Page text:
How they did unencumbered SAB Zenzele BBBEE

The South African Breweries (SAB) declared last week that retailers who bought into its BBBEE investment scheme, SAB Zenzele, would have paid off their initial investment in just three and a half years after receiving the latest dividend. How did they do it?

SAB, a subsidiary of global brewer SABMiller, launched the SAB Zenzele BBBEE scheme in 2008. The scheme, valued at R7.3bn back then, had three separate BBBEE beneficiary groupings namely SAB Foundation, SAB Zenzele Employee Trust and SAB Zenzele Holdings Limited. Jointly these groups would earn 8.45% of SAB Limited shares.

SAB Zenzele Holdings Limited was established via invitation of black people within the SAB retailing network to subscribe for subsidised SAB Zenzele shares. This group would have included bottle store owners right down to tavern owners.

SAB described the beneficiary base as follows:  black-owned licensed liquor retailers and liquor licence applicants, as well as registered black-owned customers of ABI, the soft drinks division of SAB. Up for grabs in the retail group was 19.2 million ordinary SAB Zenzele shares.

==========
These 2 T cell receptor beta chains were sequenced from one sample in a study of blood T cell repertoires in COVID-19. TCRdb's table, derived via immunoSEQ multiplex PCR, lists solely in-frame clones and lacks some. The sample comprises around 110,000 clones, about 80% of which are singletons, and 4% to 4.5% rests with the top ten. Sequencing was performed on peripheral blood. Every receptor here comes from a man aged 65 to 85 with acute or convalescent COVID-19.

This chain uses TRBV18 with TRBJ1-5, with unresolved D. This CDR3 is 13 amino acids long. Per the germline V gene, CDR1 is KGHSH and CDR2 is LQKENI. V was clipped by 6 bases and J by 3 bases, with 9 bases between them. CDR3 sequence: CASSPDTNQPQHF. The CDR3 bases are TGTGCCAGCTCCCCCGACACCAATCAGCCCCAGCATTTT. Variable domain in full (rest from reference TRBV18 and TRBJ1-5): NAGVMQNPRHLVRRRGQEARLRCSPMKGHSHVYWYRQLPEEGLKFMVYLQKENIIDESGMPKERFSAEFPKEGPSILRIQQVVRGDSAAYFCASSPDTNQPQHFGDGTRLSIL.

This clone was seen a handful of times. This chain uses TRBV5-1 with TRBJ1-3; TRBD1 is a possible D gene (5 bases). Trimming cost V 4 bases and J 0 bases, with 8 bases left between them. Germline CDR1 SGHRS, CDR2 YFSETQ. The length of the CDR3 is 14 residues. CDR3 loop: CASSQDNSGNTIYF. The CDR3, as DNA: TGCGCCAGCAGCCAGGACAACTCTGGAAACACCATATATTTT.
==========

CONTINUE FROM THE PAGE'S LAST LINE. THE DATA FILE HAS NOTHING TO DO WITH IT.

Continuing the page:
About 29500 retailer shareholders prevailed. These participated in investment options which started with a minimum of R100 for 317 SAB Zenzele shares value at R50 000. The balance of R49 900, between the R100 paid and the value of the share allocation R50 000, was covered by SAB. The scale of allocation increased to a maximum payment of R14 650 per investor for an allocation of about 2 133 SAB Zenzele shares valued at about R337 000. In this case SAB covered the difference of R322 000.

What sets the SAB Zenzele apart from many other BBBEE schemes is the following: Whereas other companies facilitate loan funding to cover the difference between BBBEE subscription price and the value of the shares pursued, SAB covered this from its own resources. As such the scheme was unencumbered and therefore was gathering dividend payment from day one. The broader SAB Zenzele scheme with a beneficiary base of 40000 plus people paid an interim dividend of R48.9 million for the six months ended September. This brought the total dividend paid since establishment of the scheme to R383.8 million. The scheme is set to until 2018 at which point the SAB Zenzele shares will convert to SABMiller shares. This is where things get complex and will be explained in the next installation by

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